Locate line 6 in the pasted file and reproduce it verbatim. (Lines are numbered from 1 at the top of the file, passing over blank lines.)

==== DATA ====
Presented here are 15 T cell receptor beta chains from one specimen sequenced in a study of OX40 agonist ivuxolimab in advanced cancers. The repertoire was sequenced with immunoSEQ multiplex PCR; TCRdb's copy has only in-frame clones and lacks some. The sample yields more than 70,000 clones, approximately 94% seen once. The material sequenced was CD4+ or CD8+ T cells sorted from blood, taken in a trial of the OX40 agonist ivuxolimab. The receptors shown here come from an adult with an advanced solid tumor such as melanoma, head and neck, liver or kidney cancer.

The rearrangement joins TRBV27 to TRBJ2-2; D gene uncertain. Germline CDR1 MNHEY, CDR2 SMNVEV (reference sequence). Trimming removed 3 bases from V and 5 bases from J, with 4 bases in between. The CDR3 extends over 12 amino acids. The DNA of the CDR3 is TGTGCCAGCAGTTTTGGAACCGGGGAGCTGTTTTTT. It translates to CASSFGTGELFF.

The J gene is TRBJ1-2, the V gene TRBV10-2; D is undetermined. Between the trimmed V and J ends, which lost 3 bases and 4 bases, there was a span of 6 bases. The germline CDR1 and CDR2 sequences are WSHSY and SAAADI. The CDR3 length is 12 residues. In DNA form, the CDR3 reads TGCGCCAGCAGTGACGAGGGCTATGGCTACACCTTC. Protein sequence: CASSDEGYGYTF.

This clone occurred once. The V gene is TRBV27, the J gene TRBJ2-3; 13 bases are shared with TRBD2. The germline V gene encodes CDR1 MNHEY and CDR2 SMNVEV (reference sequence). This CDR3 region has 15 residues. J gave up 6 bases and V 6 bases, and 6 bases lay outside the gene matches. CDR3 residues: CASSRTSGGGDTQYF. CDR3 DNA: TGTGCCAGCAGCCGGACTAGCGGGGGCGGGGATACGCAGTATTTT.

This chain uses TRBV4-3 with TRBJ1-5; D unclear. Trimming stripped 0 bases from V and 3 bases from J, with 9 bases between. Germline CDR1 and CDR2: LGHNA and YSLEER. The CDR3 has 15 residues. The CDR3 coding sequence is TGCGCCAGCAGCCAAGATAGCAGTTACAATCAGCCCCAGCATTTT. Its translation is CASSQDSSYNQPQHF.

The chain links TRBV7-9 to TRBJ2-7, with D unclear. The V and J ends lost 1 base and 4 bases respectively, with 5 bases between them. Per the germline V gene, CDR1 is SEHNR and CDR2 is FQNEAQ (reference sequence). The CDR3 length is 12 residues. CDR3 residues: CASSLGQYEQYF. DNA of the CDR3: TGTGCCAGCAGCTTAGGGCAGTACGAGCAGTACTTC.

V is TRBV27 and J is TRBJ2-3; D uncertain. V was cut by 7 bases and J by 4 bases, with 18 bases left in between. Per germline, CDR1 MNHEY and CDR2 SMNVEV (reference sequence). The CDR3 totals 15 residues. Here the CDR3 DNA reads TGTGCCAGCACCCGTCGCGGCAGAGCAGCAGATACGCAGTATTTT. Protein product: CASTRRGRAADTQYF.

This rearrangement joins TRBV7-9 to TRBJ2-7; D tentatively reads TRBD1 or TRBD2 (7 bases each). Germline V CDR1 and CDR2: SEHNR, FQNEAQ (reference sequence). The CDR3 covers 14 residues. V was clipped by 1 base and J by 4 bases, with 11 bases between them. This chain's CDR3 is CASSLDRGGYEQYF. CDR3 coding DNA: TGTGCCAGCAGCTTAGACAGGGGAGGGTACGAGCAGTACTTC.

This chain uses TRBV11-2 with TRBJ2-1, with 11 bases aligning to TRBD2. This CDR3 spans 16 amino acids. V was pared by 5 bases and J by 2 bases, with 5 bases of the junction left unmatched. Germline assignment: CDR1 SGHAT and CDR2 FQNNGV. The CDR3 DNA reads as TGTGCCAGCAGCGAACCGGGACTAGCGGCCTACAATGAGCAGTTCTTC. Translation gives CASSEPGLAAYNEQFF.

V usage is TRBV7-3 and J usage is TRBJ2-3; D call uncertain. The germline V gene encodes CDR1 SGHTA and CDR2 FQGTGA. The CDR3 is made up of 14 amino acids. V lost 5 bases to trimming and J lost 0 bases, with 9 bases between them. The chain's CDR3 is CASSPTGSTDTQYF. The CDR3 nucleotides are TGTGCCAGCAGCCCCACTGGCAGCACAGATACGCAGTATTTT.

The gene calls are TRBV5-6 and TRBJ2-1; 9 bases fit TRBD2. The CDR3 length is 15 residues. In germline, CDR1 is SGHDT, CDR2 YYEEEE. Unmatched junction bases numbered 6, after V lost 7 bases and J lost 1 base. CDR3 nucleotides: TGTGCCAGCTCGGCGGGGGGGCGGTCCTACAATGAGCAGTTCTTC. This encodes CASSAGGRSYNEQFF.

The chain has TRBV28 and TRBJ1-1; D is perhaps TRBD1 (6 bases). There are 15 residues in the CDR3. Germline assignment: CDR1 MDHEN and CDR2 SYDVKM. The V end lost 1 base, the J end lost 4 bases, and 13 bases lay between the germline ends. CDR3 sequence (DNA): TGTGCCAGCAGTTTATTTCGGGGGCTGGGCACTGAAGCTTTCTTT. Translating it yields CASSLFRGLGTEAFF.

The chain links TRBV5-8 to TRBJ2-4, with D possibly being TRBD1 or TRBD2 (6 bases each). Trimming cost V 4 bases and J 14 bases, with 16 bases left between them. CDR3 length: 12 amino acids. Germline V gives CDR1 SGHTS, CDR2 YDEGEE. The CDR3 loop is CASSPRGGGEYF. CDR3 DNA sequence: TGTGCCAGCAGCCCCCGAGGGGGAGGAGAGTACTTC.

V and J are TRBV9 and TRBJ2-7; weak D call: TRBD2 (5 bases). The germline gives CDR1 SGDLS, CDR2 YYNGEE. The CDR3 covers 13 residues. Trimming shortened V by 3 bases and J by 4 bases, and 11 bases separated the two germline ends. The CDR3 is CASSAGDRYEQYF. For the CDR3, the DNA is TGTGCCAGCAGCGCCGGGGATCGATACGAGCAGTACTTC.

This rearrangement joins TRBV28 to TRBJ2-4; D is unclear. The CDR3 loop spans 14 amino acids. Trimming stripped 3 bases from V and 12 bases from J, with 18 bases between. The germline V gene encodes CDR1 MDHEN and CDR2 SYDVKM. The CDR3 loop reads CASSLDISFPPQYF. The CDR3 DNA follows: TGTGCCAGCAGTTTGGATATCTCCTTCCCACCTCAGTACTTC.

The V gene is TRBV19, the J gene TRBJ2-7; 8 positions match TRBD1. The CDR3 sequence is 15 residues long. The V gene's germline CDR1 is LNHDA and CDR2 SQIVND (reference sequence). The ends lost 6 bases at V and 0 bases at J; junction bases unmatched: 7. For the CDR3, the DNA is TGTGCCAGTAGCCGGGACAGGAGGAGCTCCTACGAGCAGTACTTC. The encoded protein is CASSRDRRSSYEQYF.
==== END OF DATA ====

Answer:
The chain links TRBV7-9 to TRBJ2-7, with D unclear. The V and J ends lost 1 base and 4 bases respectively, with 5 bases between them. Per the germline V gene, CDR1 is SEHNR and CDR2 is FQNEAQ (reference sequence). The CDR3 length is 12 residues. CDR3 residues: CASSLGQYEQYF. DNA of the CDR3: TGTGCCAGCAGCTTAGGGCAGTACGAGCAGTACTTC.